How to Buy an Ice Machine?

 

Learning how to buy an ice machine can be very helpful when purchasing an ice maker for residential or commercial use. Ice machines can be expensive, so selecting the right ice machine is often a critical decision.

 

Important questions to consider when deciding to buy an ice machine include:

 

-          How much ice do I need?

-          What type of ice do I need?

-          What type of ice machine cooling do I need?

-          What size ice machine do I need?

 

We’ll examine why these questions are essential to evaluate in further detail below.

 

How Much Ice?

 

When helping customers buy an ice machine, we typically start by asking how much ice they need in 24 hours. This helps to immediately narrow-down certain ice machines which may suit their exact needs.

 

In general, it is often preferable to have an ice machine which produces more ice than is required in a 24-hour period. For example, imagine a restaurant serving approximately 100 people per day. Hoshizaki recommends 1.5 to 2 pounds of ice per person served at a restaurant. A reasonable estimate for that restaurant’s daily ice usage is approximately 200 pounds of ice per day.

 

If that restaurant purchased an ice machine which only produced 150 pounds of ice per day, it would risk having no ice for some its customers towards the end of the day. However, if the restaurant purchased an ice machine which produced approximately 400 pounds of ice per day, it would more than cover the restaurant’s approximate daily usage. In addition, Hoshizaki ice machines have an automatic shut-off feature once the ice bin is full, so the ice machine would never make more ice than is required by the restaurant.

 

This helpful chart below from Hoshizaki can give you an idea on approximate daily usage for your industry:

Application

Approximate Daily Usage

Restaurant

 

1 ½ LBS. of cubed ice or 2 LBS. of flaked ice per person served.

 

Night Club or Bar

 

3 LBS. of cubed ice per customer

 

Lodging - Food Service

 

1 ½ LBS. of cubed ice or 2 LBS. of flaked ice per seat.

 

Lodging - Banquet Service

 

1 LB. per seat

 

Lodging - Guest Service

 

5 LBs. per room

 

Convenience Store

 

12-16 oz. cup - 8 oz. of ice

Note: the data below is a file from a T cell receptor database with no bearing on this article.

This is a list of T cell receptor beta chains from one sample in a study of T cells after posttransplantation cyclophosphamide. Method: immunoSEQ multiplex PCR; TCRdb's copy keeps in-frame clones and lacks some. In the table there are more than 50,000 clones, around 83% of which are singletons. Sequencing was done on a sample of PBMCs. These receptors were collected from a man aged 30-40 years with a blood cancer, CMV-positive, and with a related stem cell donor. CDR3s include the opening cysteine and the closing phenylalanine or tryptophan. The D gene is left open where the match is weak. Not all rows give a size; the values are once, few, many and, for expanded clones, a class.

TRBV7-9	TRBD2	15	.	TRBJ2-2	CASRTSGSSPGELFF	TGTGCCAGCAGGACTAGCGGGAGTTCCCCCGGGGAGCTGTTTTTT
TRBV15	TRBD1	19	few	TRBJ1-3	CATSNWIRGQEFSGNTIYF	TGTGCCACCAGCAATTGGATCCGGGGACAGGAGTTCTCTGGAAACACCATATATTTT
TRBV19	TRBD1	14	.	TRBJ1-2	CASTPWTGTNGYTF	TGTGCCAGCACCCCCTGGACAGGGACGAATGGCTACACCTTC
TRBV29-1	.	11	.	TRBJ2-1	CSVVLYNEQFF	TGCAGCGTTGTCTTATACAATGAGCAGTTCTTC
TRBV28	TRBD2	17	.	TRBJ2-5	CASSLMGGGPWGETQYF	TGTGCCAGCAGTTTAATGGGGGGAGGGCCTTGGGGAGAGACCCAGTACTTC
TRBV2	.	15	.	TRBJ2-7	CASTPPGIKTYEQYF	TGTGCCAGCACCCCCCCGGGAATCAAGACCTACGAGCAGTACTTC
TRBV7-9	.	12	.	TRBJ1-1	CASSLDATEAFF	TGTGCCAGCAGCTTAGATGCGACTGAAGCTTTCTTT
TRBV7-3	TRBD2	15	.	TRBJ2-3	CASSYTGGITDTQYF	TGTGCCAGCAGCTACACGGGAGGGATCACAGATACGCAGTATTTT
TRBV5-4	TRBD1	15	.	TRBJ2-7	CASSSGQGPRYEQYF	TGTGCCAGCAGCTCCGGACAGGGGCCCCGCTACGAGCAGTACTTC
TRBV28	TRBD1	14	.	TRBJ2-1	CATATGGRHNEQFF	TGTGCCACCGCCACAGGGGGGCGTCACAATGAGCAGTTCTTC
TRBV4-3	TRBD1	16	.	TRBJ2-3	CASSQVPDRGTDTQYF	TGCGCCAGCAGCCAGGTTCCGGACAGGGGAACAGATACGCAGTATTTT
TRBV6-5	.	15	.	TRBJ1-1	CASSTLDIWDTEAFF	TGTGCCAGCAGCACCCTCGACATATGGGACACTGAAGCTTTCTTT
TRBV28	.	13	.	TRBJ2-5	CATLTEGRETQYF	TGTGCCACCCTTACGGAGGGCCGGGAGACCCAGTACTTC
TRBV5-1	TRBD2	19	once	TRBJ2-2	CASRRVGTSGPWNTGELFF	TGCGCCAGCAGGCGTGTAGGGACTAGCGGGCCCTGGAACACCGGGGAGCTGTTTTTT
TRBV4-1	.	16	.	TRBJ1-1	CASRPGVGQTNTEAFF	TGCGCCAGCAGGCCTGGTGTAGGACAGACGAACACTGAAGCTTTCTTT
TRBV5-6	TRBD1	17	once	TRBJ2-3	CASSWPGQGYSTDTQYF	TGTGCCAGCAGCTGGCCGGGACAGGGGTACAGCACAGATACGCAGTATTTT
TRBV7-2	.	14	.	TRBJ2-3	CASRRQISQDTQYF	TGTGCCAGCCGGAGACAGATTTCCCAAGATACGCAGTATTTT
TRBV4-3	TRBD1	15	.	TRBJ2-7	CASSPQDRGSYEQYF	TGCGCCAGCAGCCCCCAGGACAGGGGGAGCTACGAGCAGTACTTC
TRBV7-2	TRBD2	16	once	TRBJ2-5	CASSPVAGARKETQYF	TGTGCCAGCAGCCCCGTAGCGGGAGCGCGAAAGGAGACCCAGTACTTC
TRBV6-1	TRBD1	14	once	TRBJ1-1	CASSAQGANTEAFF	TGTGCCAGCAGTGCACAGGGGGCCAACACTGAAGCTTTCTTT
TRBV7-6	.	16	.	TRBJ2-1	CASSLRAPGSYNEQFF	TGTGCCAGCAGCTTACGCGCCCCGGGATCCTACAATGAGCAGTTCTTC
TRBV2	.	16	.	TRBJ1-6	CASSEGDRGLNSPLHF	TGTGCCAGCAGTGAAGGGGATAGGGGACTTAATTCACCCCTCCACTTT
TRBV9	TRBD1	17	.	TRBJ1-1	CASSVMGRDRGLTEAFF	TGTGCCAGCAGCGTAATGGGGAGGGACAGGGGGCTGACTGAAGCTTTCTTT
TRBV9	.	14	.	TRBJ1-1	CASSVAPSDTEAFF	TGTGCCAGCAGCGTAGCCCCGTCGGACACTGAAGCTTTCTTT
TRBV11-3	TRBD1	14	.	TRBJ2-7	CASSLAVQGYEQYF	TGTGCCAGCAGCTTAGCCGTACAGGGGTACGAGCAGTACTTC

20-32 oz. cup - 10 to 16 oz of ice
32-64 oz cup - 1 to 2 lbs of ice (1 ½ full of ice)

 

Fast Food

 

12-16 oz. cup - 8 oz. of ice
20-32 oz. cup - 10 to 16 oz of ice
32-64 oz cup - 1 to 2 lbs of ice (1 ½ full of ice)

 

Schools and Universities

 

1 ½ of cubed or 2 LBS. of flaked ice

 

Correctional / Institutional Dining Hall

 

1 ½ LBS. of cubed or 2 LBS. of flaked ice

 

Supermarket Case or Salad Bar

 

32 LBS. of cubed ice per cubic foot to fill or 30 LBS. of flaked ice to fill

 

Health Care - Food Service

 

1 ½ LBS. of cubed ice or 2 LBS. flaked ice per person served.

 

Health Care - Nursing Station

 

3 to 5 LBS of ice per room per day.

 

 

What Type of Ice?

 

Not all ice machines make the same type of ice. As a result, it’s important to determine what type of ice is required when buying an ice machine.

 

Hoshizaki makes five types of ice including crescent ice cubes, top-hat ice cubes, gourmet ice cubes, flaked ice cubes and nugget ice cubes.

 

To see the pros and cons of each type of ice, please see our blog post – Types of Ice.

 

What Type of Ice Machine Cooling?

 

Ice machines are typically either air-cooled, water-cooled, or remote-cooled. Each type of ice machine cooling offers its own distinct advantages.

 

Air-cooled ice machines are by far the most common type of ice machine. An air-cooled ice maker uses an electric fan motor to pull air in from the front, cool the condenser, and discharge heated air from the back of the machine. Air-cooled units need to be installed in well-ventilated areas, such as an open space kitchen. This method of cooling will disperse heat, but does not perform as well in temperatures exceeding 90°F.

 

Water-cooled ice machines are less common, and use water circulation to cool the condenser. Instead of the heat being dispersed in the surrounding environment, additional water lines are installed which allows water to run to circulate and cool the machine. This method of cooling works well in rooms with high temperatures, and thrives where air-cooled units would not. 

 

Remote-cooled ice machines use a condenser which is placed outside of the ice machine. The heat and even the noise are transferred to a remote-condenser, usually installed on the roof of the building. The line from the condenser can be as far away as 100 feet.  But there is a higher installation cost as you need to buy the condenser separately. Also keep in mind there will be additional construction needed for the condenser lines.

 

What Size Ice Machine?

 

Before buying an ice machine, it is necessary to ensure it will fit within the desired space for its location. Ice machines may vary greatly in terms of length, depth, and height. For this reason, it is a good idea to look for ice machines which will fit within the available space.